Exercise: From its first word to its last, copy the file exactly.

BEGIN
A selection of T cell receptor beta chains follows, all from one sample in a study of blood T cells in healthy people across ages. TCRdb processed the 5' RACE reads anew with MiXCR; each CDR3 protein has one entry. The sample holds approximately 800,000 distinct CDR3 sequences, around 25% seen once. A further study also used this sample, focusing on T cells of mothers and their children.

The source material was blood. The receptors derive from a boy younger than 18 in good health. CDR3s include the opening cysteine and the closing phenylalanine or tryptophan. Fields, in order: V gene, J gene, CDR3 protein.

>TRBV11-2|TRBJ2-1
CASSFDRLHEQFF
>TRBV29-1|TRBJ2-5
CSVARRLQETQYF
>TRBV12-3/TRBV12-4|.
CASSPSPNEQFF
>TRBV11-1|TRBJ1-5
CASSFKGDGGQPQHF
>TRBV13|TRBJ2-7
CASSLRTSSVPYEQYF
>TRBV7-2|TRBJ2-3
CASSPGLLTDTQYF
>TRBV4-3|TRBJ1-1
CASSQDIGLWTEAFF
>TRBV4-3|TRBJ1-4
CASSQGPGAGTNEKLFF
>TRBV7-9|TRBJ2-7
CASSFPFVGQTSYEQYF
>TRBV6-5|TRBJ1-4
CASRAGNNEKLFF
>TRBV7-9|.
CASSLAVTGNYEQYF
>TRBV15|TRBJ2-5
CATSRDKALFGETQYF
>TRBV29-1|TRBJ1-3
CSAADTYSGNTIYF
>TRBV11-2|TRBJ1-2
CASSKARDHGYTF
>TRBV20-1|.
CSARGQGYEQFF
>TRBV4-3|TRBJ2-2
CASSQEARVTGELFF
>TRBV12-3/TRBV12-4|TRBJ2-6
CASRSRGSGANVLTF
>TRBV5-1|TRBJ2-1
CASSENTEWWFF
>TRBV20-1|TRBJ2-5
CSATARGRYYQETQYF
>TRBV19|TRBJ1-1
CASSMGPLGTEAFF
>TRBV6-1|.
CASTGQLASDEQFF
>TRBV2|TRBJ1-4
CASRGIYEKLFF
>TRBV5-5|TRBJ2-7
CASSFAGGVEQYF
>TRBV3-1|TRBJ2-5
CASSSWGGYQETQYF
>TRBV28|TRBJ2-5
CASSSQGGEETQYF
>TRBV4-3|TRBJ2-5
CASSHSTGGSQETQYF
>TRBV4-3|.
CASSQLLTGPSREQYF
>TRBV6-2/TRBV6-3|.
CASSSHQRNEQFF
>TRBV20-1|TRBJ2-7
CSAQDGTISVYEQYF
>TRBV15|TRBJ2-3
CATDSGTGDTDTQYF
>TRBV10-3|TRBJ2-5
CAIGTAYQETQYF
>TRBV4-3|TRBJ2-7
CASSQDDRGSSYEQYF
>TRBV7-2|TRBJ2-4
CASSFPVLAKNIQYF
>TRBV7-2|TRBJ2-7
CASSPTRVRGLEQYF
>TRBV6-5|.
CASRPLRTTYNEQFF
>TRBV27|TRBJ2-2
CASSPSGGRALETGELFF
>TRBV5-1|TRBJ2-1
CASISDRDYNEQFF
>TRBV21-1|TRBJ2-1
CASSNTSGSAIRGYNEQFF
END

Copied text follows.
A selection of T cell receptor beta chains follows, all from one sample in a study of blood T cells in healthy people across ages. TCRdb processed the 5' RACE reads anew with MiXCR; each CDR3 protein has one entry. The sample holds approximately 800,000 distinct CDR3 sequences, around 25% seen once. A further study also used this sample, focusing on T cells of mothers and their children.

The source material was blood. The receptors derive from a boy younger than 18 in good health. CDR3s include the opening cysteine and the closing phenylalanine or tryptophan. Fields, in order: V gene, J gene, CDR3 protein.

>TRBV11-2|TRBJ2-1
CASSFDRLHEQFF
>TRBV29-1|TRBJ2-5
CSVARRLQETQYF
>TRBV12-3/TRBV12-4|.
CASSPSPNEQFF
>TRBV11-1|TRBJ1-5
CASSFKGDGGQPQHF
>TRBV13|TRBJ2-7
CASSLRTSSVPYEQYF
>TRBV7-2|TRBJ2-3
CASSPGLLTDTQYF
>TRBV4-3|TRBJ1-1
CASSQDIGLWTEAFF
>TRBV4-3|TRBJ1-4
CASSQGPGAGTNEKLFF
>TRBV7-9|TRBJ2-7
CASSFPFVGQTSYEQYF
>TRBV6-5|TRBJ1-4
CASRAGNNEKLFF
>TRBV7-9|.
CASSLAVTGNYEQYF
>TRBV15|TRBJ2-5
CATSRDKALFGETQYF
>TRBV29-1|TRBJ1-3
CSAADTYSGNTIYF
>TRBV11-2|TRBJ1-2
CASSKARDHGYTF
>TRBV20-1|.
CSARGQGYEQFF
>TRBV4-3|TRBJ2-2
CASSQEARVTGELFF
>TRBV12-3/TRBV12-4|TRBJ2-6
CASRSRGSGANVLTF
>TRBV5-1|TRBJ2-1
CASSENTEWWFF
>TRBV20-1|TRBJ2-5
CSATARGRYYQETQYF
>TRBV19|TRBJ1-1
CASSMGPLGTEAFF
>TRBV6-1|.
CASTGQLASDEQFF
>TRBV2|TRBJ1-4
CASRGIYEKLFF
>TRBV5-5|TRBJ2-7
CASSFAGGVEQYF
>TRBV3-1|TRBJ2-5
CASSSWGGYQETQYF
>TRBV28|TRBJ2-5
CASSSQGGEETQYF
>TRBV4-3|TRBJ2-5
CASSHSTGGSQETQYF
>TRBV4-3|.
CASSQLLTGPSREQYF
>TRBV6-2/TRBV6-3|.
CASSSHQRNEQFF
>TRBV20-1|TRBJ2-7
CSAQDGTISVYEQYF
>TRBV15|TRBJ2-3
CATDSGTGDTDTQYF
>TRBV10-3|TRBJ2-5
CAIGTAYQETQYF
>TRBV4-3|TRBJ2-7
CASSQDDRGSSYEQYF
>TRBV7-2|TRBJ2-4
CASSFPVLAKNIQYF
>TRBV7-2|TRBJ2-7
CASSPTRVRGLEQYF
>TRBV6-5|.
CASRPLRTTYNEQFF
>TRBV27|TRBJ2-2
CASSPSGGRALETGELFF
>TRBV5-1|TRBJ2-1
CASISDRDYNEQFF
>TRBV21-1|TRBJ2-1
CASSNTSGSAIRGYNEQFF